By Matthew Kredell
CNN national security analyst and bestselling author Peter Bergen previewed takeaways from a new book he is writing on Americans fighting for militant Islam during an Aug. 18 event as part of the USC Center for Risk and Economic Analysis of Terrorism Events (CREATE) Executive Program in Counter-Terrorism and the newly launched Safe Communities Institute at the USC Price School of Public Policy.
Bergen explained that the book’s main theme is asking why Americans are joining this jihadi militant cause.
People drawn to terrorism, according to Bergen, often have a desire for fame or recognition, use religious ideology as an excuse for violence and have a politicized view about American foreign policy. The terrorists see themselves as altruists defending Islam, he noted.
“They don’t see themselves as criminals,” Bergen said. “They see themselves as doing something that’s good for other people. They’re helping in defense of the Muslims who are under attack. The people who do these things have suffered none of it themselves.”
Bergen created a database of every jihadi terrorist case since 9/11 and looked at the background of about 300 individuals to present a sketch of the modern terrorist. He was surprised to find these people weren’t young hot heads. Their average age was 29, and half of them were married with kids.
They also weren’t career criminals. Only 10 percent had spent time in prison and eights percent had some kind of mental health issues, both comparable to national averages. They were from a wide range of ethnic groups and educated similarly to the average American, with 10 percent having graduate degrees.
Bergen, who is one of the few Westerners to have interviewed Osama bin Laden, admitted that he thought the al Qaeda leader’s death would be the end of the jihadi movement. Instead, ISIS emerged as a more powerful adversary that is attracting about 1,000 recruits a month, many from the West.
“ISIS is attracting people for several reasons,” Bergen said. “First of all, they’re winning. ISIS believes it is creating an Islamic utopia in the middle of the Arab world, as do its followers.”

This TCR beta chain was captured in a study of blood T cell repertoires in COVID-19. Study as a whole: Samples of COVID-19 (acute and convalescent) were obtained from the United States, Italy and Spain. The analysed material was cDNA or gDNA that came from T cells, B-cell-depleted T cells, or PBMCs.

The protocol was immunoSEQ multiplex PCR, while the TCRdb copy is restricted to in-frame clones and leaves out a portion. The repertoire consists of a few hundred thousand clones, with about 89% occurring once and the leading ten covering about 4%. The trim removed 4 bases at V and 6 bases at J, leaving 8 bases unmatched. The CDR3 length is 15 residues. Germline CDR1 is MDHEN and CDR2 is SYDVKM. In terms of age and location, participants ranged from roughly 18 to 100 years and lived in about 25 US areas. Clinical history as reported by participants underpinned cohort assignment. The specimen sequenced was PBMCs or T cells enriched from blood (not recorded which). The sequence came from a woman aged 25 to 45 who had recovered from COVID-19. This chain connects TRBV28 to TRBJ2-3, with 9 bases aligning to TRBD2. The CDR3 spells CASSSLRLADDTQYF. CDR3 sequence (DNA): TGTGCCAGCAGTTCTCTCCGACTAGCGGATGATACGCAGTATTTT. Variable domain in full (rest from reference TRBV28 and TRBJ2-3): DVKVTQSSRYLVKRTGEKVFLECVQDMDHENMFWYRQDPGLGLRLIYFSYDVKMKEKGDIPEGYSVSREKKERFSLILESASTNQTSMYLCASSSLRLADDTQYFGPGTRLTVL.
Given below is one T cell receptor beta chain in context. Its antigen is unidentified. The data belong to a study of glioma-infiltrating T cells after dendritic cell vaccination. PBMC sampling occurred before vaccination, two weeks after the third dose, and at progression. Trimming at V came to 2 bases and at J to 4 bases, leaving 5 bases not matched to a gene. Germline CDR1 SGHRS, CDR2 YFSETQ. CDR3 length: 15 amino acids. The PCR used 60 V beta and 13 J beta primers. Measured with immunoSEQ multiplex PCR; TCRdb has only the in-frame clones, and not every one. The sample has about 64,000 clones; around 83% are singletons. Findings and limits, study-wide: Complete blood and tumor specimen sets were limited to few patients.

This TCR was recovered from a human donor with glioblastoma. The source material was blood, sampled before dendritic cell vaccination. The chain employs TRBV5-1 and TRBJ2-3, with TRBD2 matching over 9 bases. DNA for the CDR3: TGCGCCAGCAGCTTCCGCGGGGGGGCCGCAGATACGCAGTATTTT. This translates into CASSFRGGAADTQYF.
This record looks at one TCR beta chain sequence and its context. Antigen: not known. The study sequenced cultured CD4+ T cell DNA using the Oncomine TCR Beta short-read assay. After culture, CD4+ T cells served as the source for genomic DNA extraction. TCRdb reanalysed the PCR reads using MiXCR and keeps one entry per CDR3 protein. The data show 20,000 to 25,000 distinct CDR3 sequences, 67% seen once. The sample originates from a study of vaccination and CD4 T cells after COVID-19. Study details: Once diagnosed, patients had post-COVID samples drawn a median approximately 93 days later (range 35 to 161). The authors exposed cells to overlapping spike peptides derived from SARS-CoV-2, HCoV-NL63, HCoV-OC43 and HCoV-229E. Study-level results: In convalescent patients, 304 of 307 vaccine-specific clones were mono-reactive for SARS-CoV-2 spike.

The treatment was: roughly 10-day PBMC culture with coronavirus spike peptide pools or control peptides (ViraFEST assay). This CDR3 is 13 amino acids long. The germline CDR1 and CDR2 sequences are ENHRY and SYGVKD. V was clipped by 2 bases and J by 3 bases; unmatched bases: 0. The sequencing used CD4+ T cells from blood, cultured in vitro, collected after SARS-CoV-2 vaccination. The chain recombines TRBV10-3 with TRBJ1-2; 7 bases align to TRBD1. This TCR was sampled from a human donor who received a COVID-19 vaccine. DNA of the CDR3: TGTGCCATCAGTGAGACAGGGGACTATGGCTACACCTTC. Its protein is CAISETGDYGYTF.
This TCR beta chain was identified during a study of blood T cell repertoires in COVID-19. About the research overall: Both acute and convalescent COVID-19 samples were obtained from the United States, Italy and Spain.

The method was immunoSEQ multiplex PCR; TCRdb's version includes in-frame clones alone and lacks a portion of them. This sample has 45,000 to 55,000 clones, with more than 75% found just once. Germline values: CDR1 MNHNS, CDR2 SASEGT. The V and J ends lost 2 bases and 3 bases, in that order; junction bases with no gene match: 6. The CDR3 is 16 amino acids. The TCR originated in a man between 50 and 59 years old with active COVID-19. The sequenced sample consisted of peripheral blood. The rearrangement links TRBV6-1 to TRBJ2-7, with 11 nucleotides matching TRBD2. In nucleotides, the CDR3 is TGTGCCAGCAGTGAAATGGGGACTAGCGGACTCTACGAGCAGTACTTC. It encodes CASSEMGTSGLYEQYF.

ISIS now holds about the same amount of territory as the United Kingdom, controls eight million people and has access to a lot of money because it taxes those people.
However, ISIS has yet to pose a threat in the U.S., and Bergen thinks the improvement in homeland security since 9/11 makes their efforts here unlikely to succeed.
“I think the threat from people trained in Syria by ISIS here in the U.S. is very low,” Bergen said. “Because if you go to Syria, it’s a one-way ticket. We’re creating a database of every Westerner we can find publicly who has gone to Syria to join one of these groups. Half of the men are dead and six percent of the women. It’s really dangerous over there.”
Ultimately, Bergen thinks ISIS will wear out its welcome because it isn’t really defending Islam or Muslims, and it isn’t delivering anything of substance. It has also made a lot of enemies.
“In the short term, they’re going to be around, they’re going to continue radicalizing American citizens who in the 1970s might have joined… some other revolutionary utopian organization that claims they’re going to create heaven here on Earth, except that they won’t,” Bergen said. “Right now, ISIS is one of the few ideologies left standing that says we’re going to create a perfect society and God is on our side, and for some people that’s unfortunately an exciting message.”